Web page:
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March 16, 2010

AAA responds to Tipsy? Taxi! gripes

The Tipsy? Taxi! program, which will offer taxi rides for Baltimore bar patrons this St. Patrick's Day, is free but not necessarily immediate  for folks who wait until last call to summon a cab, a spokeswoman for one of the sponsors says.

Ragina Averella, public and government affairs manager for AAA Mid-Atlantic, said the normal response  time for the service is "less than 15 minutes" but admitted it can stretch to 45 minutes if the prospective customer waits until the city's 2 a.m. closing time.

"Free is good but free sometimes means waiting," she said.

Averellla said Yellow Cab, a partner in the effort to keep drunk drivers off the road, give priority to calls that come in on the Tipsy? Taxi! line on holidays when the service is being offered. This week the program, which is also sponsored by the State Highway Administration, will offer free riders from Baltimore city bars and restaurants between 4 pm. Wednesday and 4 a.m. Thursday. The number to call is 877-963-TAXI.

 

Some commenters on this blog have complained in response  to past notices of the service that they have had a hard time getting through the phone line. But Averella said she personally checks the line on holidays when the service has been offered and has not had significant problems getting through.

Averella said AAA has had stronly positive feedback about the program, which will provide a free ride up to a $50 fare. Riders are responsible for any fare above $50.

The spokeswoman counseled patience at the busiest times. "It's only one cab company providing a free service on selected holidays," she said. "The slight inconvenience of waiting is certainly outweighed by the risk."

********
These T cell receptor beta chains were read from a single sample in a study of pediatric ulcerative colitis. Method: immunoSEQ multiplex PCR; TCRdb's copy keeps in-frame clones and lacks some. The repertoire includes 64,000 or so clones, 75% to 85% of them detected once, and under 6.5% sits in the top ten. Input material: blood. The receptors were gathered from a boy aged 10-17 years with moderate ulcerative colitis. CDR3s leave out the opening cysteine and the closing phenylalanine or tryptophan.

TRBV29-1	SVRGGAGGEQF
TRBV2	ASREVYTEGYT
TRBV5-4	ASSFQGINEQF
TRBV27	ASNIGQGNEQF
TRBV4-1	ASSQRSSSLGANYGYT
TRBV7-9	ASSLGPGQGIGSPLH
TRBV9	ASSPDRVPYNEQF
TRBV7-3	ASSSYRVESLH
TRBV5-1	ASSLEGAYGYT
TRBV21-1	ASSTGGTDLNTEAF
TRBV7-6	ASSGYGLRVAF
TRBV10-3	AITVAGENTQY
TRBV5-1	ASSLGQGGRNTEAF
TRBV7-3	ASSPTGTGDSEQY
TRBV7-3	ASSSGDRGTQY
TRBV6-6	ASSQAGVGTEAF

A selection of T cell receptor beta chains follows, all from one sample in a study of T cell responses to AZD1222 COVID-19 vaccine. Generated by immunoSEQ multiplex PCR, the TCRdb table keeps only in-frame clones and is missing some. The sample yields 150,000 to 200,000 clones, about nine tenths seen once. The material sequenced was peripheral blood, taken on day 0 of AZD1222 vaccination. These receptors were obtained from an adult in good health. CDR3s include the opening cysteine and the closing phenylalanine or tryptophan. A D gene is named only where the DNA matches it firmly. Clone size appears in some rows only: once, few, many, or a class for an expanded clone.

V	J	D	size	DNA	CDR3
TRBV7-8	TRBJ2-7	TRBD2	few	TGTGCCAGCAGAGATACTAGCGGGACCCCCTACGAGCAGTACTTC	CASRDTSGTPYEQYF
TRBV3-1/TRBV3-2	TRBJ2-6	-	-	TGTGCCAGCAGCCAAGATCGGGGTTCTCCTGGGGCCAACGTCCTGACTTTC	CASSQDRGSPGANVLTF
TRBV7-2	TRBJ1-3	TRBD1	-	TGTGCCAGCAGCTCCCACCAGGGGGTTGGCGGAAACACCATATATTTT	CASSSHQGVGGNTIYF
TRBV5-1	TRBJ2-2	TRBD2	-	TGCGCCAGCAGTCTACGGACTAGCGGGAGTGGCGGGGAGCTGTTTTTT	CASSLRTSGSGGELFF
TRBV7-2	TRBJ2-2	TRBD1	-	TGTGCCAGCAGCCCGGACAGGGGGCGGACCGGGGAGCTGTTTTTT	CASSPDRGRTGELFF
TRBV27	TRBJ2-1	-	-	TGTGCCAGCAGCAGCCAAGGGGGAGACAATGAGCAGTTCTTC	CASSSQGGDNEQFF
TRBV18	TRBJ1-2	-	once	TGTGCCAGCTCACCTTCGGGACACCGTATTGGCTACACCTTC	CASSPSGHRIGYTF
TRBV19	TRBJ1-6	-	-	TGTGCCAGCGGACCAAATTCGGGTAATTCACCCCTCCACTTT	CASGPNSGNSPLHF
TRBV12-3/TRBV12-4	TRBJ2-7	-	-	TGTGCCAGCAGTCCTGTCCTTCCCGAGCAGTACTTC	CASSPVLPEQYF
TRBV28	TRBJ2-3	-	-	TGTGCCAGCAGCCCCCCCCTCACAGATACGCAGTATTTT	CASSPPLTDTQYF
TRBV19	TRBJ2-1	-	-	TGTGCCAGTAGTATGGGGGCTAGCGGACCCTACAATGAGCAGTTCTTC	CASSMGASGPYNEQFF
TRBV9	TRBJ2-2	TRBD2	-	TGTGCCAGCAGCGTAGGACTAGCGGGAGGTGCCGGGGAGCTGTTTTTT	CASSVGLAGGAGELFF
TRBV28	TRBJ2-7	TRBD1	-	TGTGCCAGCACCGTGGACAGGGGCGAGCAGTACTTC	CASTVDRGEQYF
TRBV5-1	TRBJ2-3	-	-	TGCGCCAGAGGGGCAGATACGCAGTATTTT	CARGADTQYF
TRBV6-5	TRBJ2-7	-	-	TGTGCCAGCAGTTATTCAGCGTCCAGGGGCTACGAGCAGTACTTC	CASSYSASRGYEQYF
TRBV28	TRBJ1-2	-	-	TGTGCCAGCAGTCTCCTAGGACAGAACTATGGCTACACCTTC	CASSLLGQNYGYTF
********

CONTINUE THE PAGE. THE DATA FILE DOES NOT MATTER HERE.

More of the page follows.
That is, no doubt, 100 percent true. But alcohol is not always known to improve people's patience.

Averella  suggested that those who don't want to wait should wrap up the revelry at 12:30  a.m. or 1 a.m. rather than waitiing for  the bitter end. She said the weather forecast for St. Patrick's night is looking favorable, so she expects a busy night.

 

 

 

 

 

Posted by Michael Dresser at 1:18 PM | | Comments (3)
Categories: On the roads
        

Comments

I hope that Baltimore City Police have commited to allow taxis through to pick up patrons. In years past I have tried to use this program and the poin that stops it from succeeding are the Police Officers turning away taxis at their self imposed roadblocks.

In my case they blocked all traffic at Broadway and Fleet turning away taxis. This drew patrons out looking for their rides and the impatience that you refer to provides a great opportunity for the Police to police citizens.

Hi nim,

As you commented ‘in years past I have tried to use this program’, I am thinking you are referring to past New Year’s Eve holidays, as Tipsy?Taxi! was offered for the first time this past Halloween and because of the known road closures around the square in Fell’s Point, Yellow Cab and AAA worked with City officials and the Fells Point business and residential community to set up a designated pick-up location at Thames and Caroline Streets.

The Tipsy?Taxi! partners were not aware of road closures in Fell’s Point on New Year’s Eve that were preventing cabs from picking up patrons outside of some bars.  AAA Mid-Atlantic will explore this issue and will work with the Baltimore Police and Transportation Departments about the feasibility of allowing cabs past the road closure or perhaps designating a pick-up location in Fell’s Point like we did for Halloween.

Thanks for bringing this to our attention.

Ragina C. Averella
Manager, Public & Government Affairs
AAA Mid-Atlantic


Does Ragina mean waiting for a cab or wating for the phone line to work? Every time I have tried to dial the 877# during times offered, I don't even get a ring. The call goes straight to busy signal. Tipsy Taxi's a joke and dysfunctional like most of the MTA.

COMMENT: Tipsy?Taxi! may be a joke, but it's not the MTA's joke. The transit agency isn't one of the sponsors.

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About Michael Dresser
Michael Dresser has been an editor, reporter and columnist with The Sun longer than Baltimore's had a subway. He's covered retailing, telecommunications, state politics and wine. Since 2004, he's been The Sun's transportation writer. He lives in Ellicott City with his wife and travel companion, Cindy.

His Getting There column appears on Mondays. Mike's blog will be a forum for all who are interested in highways, transit and other transportation issues affecting Baltimore, Maryland and the region.
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